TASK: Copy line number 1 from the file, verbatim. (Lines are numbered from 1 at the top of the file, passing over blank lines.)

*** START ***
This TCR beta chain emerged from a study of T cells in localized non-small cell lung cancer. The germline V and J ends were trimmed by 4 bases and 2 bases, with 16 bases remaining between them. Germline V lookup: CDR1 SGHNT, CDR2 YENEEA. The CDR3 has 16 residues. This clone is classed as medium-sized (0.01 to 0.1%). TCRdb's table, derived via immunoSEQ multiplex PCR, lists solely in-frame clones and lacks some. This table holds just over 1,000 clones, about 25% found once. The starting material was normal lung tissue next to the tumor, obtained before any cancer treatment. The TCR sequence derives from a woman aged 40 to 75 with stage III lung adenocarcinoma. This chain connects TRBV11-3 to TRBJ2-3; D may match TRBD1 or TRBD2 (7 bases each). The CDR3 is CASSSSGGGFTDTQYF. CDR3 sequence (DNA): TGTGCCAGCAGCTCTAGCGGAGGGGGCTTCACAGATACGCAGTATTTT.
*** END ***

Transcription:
This TCR beta chain emerged from a study of T cells in localized non-small cell lung cancer. The germline V and J ends were trimmed by 4 bases and 2 bases, with 16 bases remaining between them. Germline V lookup: CDR1 SGHNT, CDR2 YENEEA. The CDR3 has 16 residues. This clone is classed as medium-sized (0.01 to 0.1%). TCRdb's table, derived via immunoSEQ multiplex PCR, lists solely in-frame clones and lacks some. This table holds just over 1,000 clones, about 25% found once. The starting material was normal lung tissue next to the tumor, obtained before any cancer treatment. The TCR sequence derives from a woman aged 40 to 75 with stage III lung adenocarcinoma. This chain connects TRBV11-3 to TRBJ2-3; D may match TRBD1 or TRBD2 (7 bases each). The CDR3 is CASSSSGGGFTDTQYF. CDR3 sequence (DNA): TGTGCCAGCAGCTCTAGCGGAGGGGGCTTCACAGATACGCAGTATTTT.